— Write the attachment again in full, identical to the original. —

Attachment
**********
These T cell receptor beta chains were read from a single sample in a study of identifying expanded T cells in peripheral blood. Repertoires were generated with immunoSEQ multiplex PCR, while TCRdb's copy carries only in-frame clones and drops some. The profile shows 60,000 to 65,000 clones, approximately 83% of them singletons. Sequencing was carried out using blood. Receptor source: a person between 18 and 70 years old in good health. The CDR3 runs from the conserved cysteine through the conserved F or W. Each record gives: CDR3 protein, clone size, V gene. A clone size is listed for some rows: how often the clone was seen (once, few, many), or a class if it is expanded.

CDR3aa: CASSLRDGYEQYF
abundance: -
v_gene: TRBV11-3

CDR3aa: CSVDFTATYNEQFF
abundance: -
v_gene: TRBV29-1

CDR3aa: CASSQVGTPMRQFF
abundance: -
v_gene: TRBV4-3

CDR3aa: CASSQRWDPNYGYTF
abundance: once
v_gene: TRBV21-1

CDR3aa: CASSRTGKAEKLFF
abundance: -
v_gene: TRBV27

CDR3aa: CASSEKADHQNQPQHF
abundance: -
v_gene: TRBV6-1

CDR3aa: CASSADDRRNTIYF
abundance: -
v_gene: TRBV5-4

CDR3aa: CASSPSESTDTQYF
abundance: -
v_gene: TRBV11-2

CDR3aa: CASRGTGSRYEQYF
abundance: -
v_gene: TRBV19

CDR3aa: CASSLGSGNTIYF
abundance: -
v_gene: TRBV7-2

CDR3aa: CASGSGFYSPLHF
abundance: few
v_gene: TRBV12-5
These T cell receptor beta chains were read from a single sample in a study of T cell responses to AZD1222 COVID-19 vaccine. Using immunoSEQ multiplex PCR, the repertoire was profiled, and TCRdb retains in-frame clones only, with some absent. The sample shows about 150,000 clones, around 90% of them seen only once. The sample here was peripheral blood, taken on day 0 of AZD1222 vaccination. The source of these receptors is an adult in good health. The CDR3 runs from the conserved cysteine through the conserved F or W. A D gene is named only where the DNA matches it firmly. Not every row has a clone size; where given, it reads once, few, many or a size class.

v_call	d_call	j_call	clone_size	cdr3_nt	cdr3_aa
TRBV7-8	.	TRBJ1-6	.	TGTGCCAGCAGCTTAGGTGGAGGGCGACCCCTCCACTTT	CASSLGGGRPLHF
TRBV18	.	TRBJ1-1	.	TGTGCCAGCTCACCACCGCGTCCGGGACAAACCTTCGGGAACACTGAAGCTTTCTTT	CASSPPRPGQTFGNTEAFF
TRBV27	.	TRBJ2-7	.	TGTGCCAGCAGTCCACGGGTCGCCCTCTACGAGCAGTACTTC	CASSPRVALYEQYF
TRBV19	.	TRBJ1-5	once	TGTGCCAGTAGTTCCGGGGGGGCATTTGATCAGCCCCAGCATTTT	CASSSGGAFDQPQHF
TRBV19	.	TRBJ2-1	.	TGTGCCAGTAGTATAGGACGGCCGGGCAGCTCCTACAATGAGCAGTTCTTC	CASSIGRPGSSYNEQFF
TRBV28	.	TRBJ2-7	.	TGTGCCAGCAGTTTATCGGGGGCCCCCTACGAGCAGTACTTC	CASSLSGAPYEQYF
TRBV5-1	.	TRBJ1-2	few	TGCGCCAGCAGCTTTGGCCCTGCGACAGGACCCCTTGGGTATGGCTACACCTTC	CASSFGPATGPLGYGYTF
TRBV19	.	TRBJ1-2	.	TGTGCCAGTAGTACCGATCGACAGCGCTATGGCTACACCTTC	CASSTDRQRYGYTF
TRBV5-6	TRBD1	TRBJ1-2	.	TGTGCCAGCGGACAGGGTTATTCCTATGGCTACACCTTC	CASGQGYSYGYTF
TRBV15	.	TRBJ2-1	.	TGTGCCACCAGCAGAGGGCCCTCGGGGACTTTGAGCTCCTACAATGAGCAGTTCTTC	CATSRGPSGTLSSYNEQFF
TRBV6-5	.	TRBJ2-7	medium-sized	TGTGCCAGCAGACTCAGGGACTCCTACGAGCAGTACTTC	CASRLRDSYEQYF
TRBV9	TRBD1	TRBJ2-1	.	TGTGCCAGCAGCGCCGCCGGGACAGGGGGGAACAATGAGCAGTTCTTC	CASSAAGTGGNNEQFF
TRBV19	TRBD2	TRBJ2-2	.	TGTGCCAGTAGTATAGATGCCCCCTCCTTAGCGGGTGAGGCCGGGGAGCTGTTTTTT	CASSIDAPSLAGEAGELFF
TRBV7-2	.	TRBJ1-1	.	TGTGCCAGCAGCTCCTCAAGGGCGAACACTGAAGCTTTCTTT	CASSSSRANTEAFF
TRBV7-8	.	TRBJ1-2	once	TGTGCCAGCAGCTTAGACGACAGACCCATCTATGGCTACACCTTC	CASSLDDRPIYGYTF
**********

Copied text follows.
These T cell receptor beta chains were read from a single sample in a study of identifying expanded T cells in peripheral blood. Repertoires were generated with immunoSEQ multiplex PCR, while TCRdb's copy carries only in-frame clones and drops some. The profile shows 60,000 to 65,000 clones, approximately 83% of them singletons. Sequencing was carried out using blood. Receptor source: a person between 18 and 70 years old in good health. The CDR3 runs from the conserved cysteine through the conserved F or W. Each record gives: CDR3 protein, clone size, V gene. A clone size is listed for some rows: how often the clone was seen (once, few, many), or a class if it is expanded.

CDR3aa: CASSLRDGYEQYF
abundance: -
v_gene: TRBV11-3

CDR3aa: CSVDFTATYNEQFF
abundance: -
v_gene: TRBV29-1

CDR3aa: CASSQVGTPMRQFF
abundance: -
v_gene: TRBV4-3

CDR3aa: CASSQRWDPNYGYTF
abundance: once
v_gene: TRBV21-1

CDR3aa: CASSRTGKAEKLFF
abundance: -
v_gene: TRBV27

CDR3aa: CASSEKADHQNQPQHF
abundance: -
v_gene: TRBV6-1

CDR3aa: CASSADDRRNTIYF
abundance: -
v_gene: TRBV5-4

CDR3aa: CASSPSESTDTQYF
abundance: -
v_gene: TRBV11-2

CDR3aa: CASRGTGSRYEQYF
abundance: -
v_gene: TRBV19

CDR3aa: CASSLGSGNTIYF
abundance: -
v_gene: TRBV7-2

CDR3aa: CASGSGFYSPLHF
abundance: few
v_gene: TRBV12-5
These T cell receptor beta chains were read from a single sample in a study of T cell responses to AZD1222 COVID-19 vaccine. Using immunoSEQ multiplex PCR, the repertoire was profiled, and TCRdb retains in-frame clones only, with some absent. The sample shows about 150,000 clones, around 90% of them seen only once. The sample here was peripheral blood, taken on day 0 of AZD1222 vaccination. The source of these receptors is an adult in good health. The CDR3 runs from the conserved cysteine through the conserved F or W. A D gene is named only where the DNA matches it firmly. Not every row has a clone size; where given, it reads once, few, many or a size class.

v_call	d_call	j_call	clone_size	cdr3_nt	cdr3_aa
TRBV7-8	.	TRBJ1-6	.	TGTGCCAGCAGCTTAGGTGGAGGGCGACCCCTCCACTTT	CASSLGGGRPLHF
TRBV18	.	TRBJ1-1	.	TGTGCCAGCTCACCACCGCGTCCGGGACAAACCTTCGGGAACACTGAAGCTTTCTTT	CASSPPRPGQTFGNTEAFF
TRBV27	.	TRBJ2-7	.	TGTGCCAGCAGTCCACGGGTCGCCCTCTACGAGCAGTACTTC	CASSPRVALYEQYF
TRBV19	.	TRBJ1-5	once	TGTGCCAGTAGTTCCGGGGGGGCATTTGATCAGCCCCAGCATTTT	CASSSGGAFDQPQHF
TRBV19	.	TRBJ2-1	.	TGTGCCAGTAGTATAGGACGGCCGGGCAGCTCCTACAATGAGCAGTTCTTC	CASSIGRPGSSYNEQFF
TRBV28	.	TRBJ2-7	.	TGTGCCAGCAGTTTATCGGGGGCCCCCTACGAGCAGTACTTC	CASSLSGAPYEQYF
TRBV5-1	.	TRBJ1-2	few	TGCGCCAGCAGCTTTGGCCCTGCGACAGGACCCCTTGGGTATGGCTACACCTTC	CASSFGPATGPLGYGYTF
TRBV19	.	TRBJ1-2	.	TGTGCCAGTAGTACCGATCGACAGCGCTATGGCTACACCTTC	CASSTDRQRYGYTF
TRBV5-6	TRBD1	TRBJ1-2	.	TGTGCCAGCGGACAGGGTTATTCCTATGGCTACACCTTC	CASGQGYSYGYTF
TRBV15	.	TRBJ2-1	.	TGTGCCACCAGCAGAGGGCCCTCGGGGACTTTGAGCTCCTACAATGAGCAGTTCTTC	CATSRGPSGTLSSYNEQFF
TRBV6-5	.	TRBJ2-7	medium-sized	TGTGCCAGCAGACTCAGGGACTCCTACGAGCAGTACTTC	CASRLRDSYEQYF
TRBV9	TRBD1	TRBJ2-1	.	TGTGCCAGCAGCGCCGCCGGGACAGGGGGGAACAATGAGCAGTTCTTC	CASSAAGTGGNNEQFF
TRBV19	TRBD2	TRBJ2-2	.	TGTGCCAGTAGTATAGATGCCCCCTCCTTAGCGGGTGAGGCCGGGGAGCTGTTTTTT	CASSIDAPSLAGEAGELFF
TRBV7-2	.	TRBJ1-1	.	TGTGCCAGCAGCTCCTCAAGGGCGAACACTGAAGCTTTCTTT	CASSSSRANTEAFF
TRBV7-8	.	TRBJ1-2	once	TGTGCCAGCAGCTTAGACGACAGACCCATCTATGGCTACACCTTC	CASSLDDRPIYGYTF